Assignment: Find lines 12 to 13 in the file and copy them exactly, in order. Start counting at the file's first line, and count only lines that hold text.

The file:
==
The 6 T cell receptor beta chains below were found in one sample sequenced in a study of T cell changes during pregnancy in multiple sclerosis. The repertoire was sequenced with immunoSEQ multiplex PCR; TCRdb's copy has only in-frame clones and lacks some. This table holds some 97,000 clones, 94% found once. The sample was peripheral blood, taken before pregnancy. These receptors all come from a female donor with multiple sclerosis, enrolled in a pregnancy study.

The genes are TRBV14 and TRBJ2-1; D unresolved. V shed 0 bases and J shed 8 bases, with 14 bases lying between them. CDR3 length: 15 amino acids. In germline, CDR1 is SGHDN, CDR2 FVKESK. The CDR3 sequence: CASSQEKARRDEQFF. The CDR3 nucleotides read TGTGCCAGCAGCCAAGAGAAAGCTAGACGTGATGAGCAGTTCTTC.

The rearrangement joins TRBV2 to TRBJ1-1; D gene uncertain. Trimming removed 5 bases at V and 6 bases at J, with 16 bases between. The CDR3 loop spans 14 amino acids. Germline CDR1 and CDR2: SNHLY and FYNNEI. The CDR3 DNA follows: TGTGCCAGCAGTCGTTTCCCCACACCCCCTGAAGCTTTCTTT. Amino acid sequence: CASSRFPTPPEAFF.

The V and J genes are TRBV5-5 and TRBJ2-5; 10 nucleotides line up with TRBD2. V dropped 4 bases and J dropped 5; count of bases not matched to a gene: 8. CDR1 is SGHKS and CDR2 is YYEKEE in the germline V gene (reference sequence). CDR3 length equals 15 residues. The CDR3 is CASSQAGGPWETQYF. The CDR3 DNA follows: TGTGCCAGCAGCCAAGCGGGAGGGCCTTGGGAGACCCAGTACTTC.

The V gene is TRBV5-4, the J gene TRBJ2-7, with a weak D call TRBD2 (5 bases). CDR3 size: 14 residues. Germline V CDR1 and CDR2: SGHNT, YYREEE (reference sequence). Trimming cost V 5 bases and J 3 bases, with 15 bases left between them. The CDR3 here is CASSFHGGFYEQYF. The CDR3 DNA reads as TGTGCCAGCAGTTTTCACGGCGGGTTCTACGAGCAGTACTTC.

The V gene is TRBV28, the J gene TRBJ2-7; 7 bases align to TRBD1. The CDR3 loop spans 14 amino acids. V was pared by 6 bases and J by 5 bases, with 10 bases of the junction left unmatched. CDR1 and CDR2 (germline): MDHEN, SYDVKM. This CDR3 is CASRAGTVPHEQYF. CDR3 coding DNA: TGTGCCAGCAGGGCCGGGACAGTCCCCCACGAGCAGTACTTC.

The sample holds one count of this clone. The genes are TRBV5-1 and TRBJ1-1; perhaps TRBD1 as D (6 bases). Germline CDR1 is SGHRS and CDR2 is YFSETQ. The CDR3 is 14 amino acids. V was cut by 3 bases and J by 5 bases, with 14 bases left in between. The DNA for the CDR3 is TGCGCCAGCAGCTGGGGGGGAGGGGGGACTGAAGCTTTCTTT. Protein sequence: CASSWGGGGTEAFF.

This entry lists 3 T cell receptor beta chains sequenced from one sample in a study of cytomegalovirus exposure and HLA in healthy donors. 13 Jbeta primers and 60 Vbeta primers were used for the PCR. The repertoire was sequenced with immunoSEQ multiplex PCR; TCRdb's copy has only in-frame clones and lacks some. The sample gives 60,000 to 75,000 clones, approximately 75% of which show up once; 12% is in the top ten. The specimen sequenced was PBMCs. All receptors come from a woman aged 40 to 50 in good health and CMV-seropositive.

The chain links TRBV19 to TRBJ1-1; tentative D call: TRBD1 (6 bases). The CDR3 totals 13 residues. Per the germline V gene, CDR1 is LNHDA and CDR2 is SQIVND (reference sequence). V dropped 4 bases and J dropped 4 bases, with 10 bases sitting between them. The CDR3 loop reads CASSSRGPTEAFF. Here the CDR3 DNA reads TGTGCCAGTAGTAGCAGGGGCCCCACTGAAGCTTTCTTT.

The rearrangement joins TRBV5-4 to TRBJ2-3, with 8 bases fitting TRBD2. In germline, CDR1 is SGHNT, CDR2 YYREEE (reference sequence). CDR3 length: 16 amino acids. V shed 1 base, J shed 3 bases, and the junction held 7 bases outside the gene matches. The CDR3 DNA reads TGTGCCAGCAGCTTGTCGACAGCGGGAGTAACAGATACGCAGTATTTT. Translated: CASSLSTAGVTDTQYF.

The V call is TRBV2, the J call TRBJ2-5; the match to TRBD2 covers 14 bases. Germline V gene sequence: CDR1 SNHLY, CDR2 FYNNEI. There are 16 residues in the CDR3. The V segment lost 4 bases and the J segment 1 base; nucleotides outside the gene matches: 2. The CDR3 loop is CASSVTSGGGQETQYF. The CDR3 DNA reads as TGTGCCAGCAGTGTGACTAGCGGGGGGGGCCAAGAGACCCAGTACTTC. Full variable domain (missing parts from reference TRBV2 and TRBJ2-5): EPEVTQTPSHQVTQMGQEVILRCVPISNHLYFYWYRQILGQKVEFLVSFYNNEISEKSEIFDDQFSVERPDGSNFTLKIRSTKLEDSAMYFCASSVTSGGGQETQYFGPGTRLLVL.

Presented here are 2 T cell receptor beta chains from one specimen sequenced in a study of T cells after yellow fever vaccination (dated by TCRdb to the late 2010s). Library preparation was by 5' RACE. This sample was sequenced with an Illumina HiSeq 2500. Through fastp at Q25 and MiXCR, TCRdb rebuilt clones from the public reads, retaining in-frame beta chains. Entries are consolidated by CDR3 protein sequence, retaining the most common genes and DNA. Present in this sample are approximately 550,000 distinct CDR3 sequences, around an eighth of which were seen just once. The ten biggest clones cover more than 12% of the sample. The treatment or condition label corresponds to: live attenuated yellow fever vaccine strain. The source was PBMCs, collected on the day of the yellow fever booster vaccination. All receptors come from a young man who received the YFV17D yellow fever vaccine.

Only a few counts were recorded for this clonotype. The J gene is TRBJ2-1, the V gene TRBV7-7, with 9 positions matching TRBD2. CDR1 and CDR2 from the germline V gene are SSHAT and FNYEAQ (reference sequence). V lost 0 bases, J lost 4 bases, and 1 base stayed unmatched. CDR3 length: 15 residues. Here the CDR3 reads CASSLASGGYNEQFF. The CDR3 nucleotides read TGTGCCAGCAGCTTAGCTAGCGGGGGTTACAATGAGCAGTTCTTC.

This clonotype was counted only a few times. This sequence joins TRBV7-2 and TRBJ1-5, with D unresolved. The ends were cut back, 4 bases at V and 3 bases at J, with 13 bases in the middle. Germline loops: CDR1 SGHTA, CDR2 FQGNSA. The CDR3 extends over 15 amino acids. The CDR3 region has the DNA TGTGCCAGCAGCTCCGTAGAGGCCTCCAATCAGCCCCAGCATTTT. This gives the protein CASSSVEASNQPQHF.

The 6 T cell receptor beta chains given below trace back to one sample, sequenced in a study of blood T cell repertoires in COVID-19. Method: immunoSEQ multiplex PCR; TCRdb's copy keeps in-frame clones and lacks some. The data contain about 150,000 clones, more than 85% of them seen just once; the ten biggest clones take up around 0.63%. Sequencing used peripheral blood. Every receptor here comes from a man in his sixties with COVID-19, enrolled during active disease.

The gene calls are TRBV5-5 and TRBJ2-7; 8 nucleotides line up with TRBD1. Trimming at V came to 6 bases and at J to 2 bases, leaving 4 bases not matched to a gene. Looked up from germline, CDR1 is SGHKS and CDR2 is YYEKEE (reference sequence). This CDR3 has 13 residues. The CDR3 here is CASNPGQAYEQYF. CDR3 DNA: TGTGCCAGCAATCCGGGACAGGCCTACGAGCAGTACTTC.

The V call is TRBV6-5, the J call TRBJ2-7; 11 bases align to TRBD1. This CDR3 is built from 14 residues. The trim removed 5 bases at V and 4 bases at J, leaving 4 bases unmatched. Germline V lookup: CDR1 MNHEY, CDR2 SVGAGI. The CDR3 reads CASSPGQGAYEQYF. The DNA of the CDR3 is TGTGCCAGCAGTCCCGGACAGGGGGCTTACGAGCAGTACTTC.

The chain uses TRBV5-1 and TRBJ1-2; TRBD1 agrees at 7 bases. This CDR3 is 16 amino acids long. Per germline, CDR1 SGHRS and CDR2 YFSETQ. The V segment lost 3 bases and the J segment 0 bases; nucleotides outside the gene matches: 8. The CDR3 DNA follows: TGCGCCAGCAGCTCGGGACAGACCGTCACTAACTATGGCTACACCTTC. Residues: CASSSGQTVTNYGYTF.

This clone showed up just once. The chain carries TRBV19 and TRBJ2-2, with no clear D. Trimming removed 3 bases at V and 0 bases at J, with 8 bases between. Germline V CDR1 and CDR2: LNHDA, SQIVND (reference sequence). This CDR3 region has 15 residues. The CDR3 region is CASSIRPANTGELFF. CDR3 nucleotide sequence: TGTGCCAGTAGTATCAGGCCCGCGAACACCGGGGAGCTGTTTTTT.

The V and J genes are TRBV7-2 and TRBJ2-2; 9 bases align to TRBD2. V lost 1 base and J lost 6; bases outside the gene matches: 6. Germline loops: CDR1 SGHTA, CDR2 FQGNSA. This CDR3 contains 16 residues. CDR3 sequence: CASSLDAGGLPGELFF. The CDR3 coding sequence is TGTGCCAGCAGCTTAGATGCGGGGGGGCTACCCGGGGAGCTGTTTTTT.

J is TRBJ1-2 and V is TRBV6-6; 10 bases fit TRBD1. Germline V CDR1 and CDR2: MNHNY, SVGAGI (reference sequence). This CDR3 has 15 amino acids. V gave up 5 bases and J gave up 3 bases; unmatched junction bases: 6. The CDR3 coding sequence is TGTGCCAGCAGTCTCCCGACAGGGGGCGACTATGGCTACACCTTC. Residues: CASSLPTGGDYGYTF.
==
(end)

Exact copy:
Presented here are 2 T cell receptor beta chains from one specimen sequenced in a study of T cells after yellow fever vaccination (dated by TCRdb to the late 2010s). Library preparation was by 5' RACE. This sample was sequenced with an Illumina HiSeq 2500. Through fastp at Q25 and MiXCR, TCRdb rebuilt clones from the public reads, retaining in-frame beta chains. Entries are consolidated by CDR3 protein sequence, retaining the most common genes and DNA. Present in this sample are approximately 550,000 distinct CDR3 sequences, around an eighth of which were seen just once. The ten biggest clones cover more than 12% of the sample. The treatment or condition label corresponds to: live attenuated yellow fever vaccine strain. The source was PBMCs, collected on the day of the yellow fever booster vaccination. All receptors come from a young man who received the YFV17D yellow fever vaccine.

Only a few counts were recorded for this clonotype. The J gene is TRBJ2-1, the V gene TRBV7-7, with 9 positions matching TRBD2. CDR1 and CDR2 from the germline V gene are SSHAT and FNYEAQ (reference sequence). V lost 0 bases, J lost 4 bases, and 1 base stayed unmatched. CDR3 length: 15 residues. Here the CDR3 reads CASSLASGGYNEQFF. The CDR3 nucleotides read TGTGCCAGCAGCTTAGCTAGCGGGGGTTACAATGAGCAGTTCTTC.